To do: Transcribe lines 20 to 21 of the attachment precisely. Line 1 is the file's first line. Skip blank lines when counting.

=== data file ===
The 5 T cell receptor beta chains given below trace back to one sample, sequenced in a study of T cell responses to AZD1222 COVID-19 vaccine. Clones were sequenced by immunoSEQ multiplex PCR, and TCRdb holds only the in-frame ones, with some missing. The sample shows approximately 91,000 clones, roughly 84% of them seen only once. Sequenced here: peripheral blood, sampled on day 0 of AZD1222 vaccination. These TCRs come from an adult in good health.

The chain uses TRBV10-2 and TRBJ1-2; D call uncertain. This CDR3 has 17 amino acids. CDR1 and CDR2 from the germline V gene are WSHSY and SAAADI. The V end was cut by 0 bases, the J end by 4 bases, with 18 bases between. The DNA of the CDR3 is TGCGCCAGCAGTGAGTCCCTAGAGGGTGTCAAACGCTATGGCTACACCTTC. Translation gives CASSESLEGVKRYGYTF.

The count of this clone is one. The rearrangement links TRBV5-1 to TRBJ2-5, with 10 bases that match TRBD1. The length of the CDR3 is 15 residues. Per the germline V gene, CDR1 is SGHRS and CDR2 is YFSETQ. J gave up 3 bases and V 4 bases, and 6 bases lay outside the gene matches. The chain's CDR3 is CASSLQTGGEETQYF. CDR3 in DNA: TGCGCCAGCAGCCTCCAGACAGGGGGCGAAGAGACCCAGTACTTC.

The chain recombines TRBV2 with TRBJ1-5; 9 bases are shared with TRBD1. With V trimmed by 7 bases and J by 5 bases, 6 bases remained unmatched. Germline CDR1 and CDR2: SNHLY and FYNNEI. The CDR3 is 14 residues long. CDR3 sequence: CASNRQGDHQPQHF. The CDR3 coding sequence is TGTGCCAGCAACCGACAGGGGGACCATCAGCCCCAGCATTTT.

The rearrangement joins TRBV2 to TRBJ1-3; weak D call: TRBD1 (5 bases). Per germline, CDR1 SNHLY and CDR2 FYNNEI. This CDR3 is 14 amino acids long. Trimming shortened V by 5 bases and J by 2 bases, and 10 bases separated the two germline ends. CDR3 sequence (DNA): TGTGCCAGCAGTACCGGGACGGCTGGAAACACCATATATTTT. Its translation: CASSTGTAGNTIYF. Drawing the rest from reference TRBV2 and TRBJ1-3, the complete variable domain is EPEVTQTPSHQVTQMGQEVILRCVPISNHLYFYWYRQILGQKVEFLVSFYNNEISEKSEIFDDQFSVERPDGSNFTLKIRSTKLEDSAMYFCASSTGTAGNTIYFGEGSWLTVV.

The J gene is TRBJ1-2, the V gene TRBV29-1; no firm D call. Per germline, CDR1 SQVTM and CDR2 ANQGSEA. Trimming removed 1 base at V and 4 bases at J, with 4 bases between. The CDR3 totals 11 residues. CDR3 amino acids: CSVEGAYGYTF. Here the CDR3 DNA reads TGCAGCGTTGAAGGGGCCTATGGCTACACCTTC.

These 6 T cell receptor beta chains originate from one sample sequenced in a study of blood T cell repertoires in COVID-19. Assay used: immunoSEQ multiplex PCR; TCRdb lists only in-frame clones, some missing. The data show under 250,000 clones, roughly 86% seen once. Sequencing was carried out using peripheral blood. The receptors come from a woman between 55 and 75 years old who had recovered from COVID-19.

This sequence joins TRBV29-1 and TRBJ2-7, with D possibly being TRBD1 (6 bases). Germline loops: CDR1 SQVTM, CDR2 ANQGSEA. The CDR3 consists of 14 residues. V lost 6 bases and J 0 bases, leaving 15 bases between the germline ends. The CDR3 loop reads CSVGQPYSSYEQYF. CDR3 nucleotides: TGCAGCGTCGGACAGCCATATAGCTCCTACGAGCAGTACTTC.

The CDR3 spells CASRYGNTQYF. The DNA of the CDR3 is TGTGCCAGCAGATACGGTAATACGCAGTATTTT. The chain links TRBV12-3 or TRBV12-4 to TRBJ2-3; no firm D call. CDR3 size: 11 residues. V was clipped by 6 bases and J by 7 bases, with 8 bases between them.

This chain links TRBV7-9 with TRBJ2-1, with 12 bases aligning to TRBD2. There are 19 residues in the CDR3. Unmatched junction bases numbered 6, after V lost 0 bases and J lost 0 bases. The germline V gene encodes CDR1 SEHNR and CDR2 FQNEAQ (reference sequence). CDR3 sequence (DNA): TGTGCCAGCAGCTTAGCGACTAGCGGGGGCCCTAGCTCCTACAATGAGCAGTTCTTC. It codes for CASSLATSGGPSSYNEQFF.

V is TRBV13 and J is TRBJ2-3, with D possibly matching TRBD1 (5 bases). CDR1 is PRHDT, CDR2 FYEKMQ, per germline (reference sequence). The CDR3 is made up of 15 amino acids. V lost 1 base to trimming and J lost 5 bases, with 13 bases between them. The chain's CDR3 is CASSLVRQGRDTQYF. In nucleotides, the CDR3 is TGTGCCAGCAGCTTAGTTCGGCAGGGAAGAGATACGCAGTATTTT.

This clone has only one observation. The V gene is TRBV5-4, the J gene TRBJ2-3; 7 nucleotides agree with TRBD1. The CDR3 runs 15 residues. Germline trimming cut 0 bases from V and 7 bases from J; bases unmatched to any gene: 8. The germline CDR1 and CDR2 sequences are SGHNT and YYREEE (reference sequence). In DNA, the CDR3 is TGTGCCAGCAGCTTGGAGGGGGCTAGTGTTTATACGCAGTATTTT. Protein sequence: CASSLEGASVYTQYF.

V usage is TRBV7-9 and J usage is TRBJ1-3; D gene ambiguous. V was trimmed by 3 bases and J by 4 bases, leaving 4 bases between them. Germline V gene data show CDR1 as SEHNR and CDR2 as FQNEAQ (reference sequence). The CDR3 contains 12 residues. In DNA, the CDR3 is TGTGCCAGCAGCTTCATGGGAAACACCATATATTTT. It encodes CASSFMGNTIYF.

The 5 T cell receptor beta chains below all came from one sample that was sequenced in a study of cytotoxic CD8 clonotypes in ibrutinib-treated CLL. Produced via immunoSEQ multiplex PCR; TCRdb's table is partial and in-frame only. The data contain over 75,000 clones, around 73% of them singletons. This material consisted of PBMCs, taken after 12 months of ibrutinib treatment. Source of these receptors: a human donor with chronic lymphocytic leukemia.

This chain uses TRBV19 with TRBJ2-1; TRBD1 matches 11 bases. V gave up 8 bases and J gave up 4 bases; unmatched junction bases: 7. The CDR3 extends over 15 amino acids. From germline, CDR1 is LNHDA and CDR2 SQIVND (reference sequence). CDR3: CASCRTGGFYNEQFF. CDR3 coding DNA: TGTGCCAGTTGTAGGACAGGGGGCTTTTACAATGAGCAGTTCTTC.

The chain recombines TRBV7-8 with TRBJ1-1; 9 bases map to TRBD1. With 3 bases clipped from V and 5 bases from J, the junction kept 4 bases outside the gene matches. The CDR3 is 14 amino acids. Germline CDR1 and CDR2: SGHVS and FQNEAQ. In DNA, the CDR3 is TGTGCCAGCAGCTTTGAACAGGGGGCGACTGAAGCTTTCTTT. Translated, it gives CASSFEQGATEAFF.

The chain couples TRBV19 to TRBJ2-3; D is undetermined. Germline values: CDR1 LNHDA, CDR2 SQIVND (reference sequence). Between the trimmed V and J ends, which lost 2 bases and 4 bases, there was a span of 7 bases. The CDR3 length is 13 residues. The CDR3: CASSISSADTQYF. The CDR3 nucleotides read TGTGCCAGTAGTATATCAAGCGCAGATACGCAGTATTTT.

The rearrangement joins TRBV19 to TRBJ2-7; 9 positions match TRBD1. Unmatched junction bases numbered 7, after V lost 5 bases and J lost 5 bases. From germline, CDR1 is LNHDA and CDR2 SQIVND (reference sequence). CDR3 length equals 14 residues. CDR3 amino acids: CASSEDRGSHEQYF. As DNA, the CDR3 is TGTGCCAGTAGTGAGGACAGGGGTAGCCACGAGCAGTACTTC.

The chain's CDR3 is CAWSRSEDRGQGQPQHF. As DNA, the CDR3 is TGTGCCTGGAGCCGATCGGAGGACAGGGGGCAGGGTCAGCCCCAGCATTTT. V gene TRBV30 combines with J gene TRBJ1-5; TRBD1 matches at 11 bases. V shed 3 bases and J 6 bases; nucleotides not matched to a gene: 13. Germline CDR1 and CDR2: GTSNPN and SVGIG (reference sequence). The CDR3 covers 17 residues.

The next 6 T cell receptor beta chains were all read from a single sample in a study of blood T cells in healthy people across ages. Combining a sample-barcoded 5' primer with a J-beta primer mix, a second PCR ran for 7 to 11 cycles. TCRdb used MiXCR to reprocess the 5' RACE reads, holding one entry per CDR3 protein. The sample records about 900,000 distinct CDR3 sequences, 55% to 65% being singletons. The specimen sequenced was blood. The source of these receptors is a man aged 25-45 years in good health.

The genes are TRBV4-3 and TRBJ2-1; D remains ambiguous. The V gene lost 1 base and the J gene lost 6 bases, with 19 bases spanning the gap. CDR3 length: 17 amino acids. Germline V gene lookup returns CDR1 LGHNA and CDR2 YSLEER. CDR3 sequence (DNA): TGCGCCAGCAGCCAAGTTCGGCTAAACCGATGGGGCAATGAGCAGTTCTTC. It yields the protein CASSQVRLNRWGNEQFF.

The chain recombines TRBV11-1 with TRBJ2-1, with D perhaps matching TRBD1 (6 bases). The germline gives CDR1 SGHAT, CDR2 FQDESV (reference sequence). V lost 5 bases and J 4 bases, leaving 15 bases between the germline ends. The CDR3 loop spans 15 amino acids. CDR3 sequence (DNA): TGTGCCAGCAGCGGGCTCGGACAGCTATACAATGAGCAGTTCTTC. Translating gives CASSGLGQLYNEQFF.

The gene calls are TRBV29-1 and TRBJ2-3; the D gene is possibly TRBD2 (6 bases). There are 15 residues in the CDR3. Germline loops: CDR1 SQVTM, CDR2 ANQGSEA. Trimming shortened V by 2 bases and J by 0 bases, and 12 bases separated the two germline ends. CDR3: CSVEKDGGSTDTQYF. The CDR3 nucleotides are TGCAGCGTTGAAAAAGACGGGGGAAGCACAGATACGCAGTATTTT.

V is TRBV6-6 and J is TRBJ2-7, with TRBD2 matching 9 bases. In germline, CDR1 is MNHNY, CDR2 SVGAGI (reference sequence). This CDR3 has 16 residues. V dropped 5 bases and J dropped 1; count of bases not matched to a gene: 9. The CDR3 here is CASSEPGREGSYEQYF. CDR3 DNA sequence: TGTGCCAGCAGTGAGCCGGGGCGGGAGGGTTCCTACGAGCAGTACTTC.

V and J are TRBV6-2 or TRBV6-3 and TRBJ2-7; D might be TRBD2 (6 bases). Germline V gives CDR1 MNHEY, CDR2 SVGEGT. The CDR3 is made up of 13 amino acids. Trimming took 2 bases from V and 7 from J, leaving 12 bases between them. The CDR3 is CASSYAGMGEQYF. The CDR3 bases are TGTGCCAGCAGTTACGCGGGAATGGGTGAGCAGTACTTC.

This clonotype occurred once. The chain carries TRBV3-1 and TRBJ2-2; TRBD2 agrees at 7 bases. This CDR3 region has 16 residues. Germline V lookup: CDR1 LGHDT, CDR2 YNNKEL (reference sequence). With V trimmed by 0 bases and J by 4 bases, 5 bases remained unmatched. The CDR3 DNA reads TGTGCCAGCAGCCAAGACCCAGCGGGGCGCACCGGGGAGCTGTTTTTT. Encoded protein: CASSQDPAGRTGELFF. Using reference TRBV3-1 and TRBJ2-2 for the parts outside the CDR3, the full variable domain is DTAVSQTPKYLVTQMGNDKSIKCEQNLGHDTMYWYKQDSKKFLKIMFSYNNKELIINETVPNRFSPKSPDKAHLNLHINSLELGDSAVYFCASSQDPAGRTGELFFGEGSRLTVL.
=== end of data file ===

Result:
The next 6 T cell receptor beta chains were all read from a single sample in a study of blood T cells in healthy people across ages. Combining a sample-barcoded 5' primer with a J-beta primer mix, a second PCR ran for 7 to 11 cycles. TCRdb used MiXCR to reprocess the 5' RACE reads, holding one entry per CDR3 protein. The sample records about 900,000 distinct CDR3 sequences, 55% to 65% being singletons. The specimen sequenced was blood. The source of these receptors is a man aged 25-45 years in good health.

The genes are TRBV4-3 and TRBJ2-1; D remains ambiguous. The V gene lost 1 base and the J gene lost 6 bases, with 19 bases spanning the gap. CDR3 length: 17 amino acids. Germline V gene lookup returns CDR1 LGHNA and CDR2 YSLEER. CDR3 sequence (DNA): TGCGCCAGCAGCCAAGTTCGGCTAAACCGATGGGGCAATGAGCAGTTCTTC. It yields the protein CASSQVRLNRWGNEQFF.